Your 2010 home-price predictions
Hope may spring eternal, but many of you responded with skepticism to First American CoreLogic's prediction that Maryland home prices will be 4 percent higher next October than they were in October of this year.
Forty-one percent of you Wonk readers who took the poll this week expect prices will fall. Thirty-four percent of you think they'll rise, though not necessarily the amount First American is forecasting. And 24 percent of you believe prices will be flat.
(Among the bearish folks, the breakdown between those who expect a slight decrease vs. those who expect a significant one was about 60/40. Among the bulls, the most popular answer was an increase of about 4 percent, followed by less than 4 percent, and finally "I expect prices will increase more than that.")
And one reader wrote in an answer: "Depends where in MD. Balt = signif down. DC= up."
Frank Rizzo summed up a number of the bears' concerns in a comment:
Once the rate subsidies expire, mortgage rates will be at least 6%, if not 7% since investors do not want to buy the paper. When the tax credit expires the end of next year, you will see prices fall again as people will be forced to pay more money out of pocket. The 3.5% down payment [required by FHA] has left many buyers with very little skin in the game. As more and more homeowners become underwater, you will see more strategic defaults which only make the problem worse. The housing bubble was over inflated by these very same programs. Instead of letting the free market correct itself, Gov't intervention is only trying to "re-inflate" a bubble that will once again burst.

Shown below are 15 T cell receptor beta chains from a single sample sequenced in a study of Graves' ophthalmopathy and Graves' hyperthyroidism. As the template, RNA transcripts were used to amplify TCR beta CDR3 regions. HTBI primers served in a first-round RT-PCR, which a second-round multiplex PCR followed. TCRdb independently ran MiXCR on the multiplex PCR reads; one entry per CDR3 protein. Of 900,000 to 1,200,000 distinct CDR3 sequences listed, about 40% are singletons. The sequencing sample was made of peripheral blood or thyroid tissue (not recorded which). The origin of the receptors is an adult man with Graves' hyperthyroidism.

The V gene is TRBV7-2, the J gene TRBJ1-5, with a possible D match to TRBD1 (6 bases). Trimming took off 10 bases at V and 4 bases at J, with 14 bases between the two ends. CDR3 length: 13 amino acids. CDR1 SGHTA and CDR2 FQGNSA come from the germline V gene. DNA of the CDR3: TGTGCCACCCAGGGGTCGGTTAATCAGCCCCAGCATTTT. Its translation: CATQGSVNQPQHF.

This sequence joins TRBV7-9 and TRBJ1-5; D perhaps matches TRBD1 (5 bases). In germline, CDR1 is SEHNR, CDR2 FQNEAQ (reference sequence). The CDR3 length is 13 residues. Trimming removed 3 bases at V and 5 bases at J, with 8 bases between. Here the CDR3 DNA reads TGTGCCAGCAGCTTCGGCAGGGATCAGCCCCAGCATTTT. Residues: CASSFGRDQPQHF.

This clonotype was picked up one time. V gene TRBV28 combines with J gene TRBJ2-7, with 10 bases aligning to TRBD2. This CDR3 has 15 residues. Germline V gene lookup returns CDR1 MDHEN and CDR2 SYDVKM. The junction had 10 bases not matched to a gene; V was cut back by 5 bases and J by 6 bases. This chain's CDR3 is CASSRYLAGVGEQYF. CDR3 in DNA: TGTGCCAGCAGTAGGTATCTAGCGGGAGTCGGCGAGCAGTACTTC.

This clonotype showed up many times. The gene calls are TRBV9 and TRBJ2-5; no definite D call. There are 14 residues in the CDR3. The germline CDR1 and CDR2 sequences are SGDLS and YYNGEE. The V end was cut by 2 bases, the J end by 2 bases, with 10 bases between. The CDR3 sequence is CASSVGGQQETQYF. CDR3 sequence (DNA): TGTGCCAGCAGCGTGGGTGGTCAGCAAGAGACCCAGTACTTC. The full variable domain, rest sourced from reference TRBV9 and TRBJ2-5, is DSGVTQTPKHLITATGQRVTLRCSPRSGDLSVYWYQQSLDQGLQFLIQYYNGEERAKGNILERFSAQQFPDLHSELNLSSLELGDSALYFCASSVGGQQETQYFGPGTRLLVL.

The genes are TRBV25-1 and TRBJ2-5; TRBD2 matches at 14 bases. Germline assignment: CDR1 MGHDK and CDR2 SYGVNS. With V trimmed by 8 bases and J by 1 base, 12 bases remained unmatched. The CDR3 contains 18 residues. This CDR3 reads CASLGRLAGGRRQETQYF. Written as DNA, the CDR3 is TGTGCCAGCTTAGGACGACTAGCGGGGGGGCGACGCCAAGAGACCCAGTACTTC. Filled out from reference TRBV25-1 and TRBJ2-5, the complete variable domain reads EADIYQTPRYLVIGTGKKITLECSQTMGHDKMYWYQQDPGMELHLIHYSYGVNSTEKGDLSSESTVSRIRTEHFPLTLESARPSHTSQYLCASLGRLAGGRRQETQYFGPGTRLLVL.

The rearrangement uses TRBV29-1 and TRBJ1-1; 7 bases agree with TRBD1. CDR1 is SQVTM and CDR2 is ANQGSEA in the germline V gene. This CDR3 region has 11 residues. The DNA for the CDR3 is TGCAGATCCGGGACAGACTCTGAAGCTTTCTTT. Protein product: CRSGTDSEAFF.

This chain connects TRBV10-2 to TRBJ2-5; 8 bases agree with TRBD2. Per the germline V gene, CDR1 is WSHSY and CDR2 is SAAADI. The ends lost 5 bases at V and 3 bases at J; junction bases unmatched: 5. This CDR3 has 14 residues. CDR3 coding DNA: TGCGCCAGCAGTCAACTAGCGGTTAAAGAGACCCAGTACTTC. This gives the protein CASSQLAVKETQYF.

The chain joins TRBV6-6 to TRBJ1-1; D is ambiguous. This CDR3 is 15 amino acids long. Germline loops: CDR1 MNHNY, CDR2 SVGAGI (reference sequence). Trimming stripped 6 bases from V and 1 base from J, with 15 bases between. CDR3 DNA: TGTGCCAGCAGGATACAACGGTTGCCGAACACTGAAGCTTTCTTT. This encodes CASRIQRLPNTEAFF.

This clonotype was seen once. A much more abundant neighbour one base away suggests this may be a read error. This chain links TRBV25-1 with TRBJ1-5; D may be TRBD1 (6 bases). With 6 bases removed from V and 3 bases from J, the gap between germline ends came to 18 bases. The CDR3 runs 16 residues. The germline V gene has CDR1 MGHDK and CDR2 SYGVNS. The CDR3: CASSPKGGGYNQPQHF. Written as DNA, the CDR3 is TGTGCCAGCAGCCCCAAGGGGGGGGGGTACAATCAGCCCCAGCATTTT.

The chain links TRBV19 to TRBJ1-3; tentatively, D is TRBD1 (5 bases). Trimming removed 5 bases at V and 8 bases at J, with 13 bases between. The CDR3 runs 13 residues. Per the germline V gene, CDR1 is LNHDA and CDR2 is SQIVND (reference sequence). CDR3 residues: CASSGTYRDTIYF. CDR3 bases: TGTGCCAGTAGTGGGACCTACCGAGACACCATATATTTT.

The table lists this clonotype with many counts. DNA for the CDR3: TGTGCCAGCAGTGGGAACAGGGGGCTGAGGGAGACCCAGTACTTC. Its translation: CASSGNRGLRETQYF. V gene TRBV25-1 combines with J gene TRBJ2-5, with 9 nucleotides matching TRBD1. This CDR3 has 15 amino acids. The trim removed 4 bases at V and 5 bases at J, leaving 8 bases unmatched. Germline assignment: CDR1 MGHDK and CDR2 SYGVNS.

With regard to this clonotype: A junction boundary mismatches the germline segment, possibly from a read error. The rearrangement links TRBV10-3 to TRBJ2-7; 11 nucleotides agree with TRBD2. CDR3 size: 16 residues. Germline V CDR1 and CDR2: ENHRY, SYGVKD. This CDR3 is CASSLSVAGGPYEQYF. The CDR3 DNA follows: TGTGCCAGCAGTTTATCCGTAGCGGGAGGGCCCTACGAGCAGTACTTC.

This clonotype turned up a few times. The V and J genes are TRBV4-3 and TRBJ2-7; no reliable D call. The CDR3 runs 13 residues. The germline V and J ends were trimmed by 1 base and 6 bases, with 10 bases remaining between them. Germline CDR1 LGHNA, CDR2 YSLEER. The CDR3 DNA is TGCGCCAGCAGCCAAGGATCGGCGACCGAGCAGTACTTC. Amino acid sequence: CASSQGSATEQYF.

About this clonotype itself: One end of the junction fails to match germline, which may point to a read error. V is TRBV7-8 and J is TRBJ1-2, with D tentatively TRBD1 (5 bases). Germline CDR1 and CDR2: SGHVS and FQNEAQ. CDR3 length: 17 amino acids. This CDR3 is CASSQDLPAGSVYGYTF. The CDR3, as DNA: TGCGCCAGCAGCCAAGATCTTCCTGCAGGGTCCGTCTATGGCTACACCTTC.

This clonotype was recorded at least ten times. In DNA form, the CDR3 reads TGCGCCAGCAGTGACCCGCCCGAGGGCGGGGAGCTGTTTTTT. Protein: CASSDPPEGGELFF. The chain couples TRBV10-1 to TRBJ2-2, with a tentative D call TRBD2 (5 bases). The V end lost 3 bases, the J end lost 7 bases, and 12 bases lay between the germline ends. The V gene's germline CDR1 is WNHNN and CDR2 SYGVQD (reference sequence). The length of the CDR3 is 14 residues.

The chief executive of real estate search engine Trulia, Pete Flint, noted some of the same issues when he recently made predictions for U.S. real estate in 2010:
* We will continue to see lots of volatility in the housing market through 2010 -- in for a double dip in the second half of 2010.
* Three major factors will contribute to the drop off in the second half of the year:
o Government intervention will disappear
o Shadow inventory will hit the market
o Mortgage rates will rise
* The tax credit has not created new demand, only pushed demand forward to the beginning of 2010.
* When the tax credit runs out, interest rates creep up and more inventory hits the market, we can expect prices to drop once again. For 2010, I predict:
o Sales volume to be flat compared to 2009 (5 to 5.5 million homes)
o Prices to drop another 5% to 10%
o Inventory levels to creep back up
o Mortgage rates move back into the range of 6%
How will the state of the housing market in 2010 affect you? What are you hoping to see?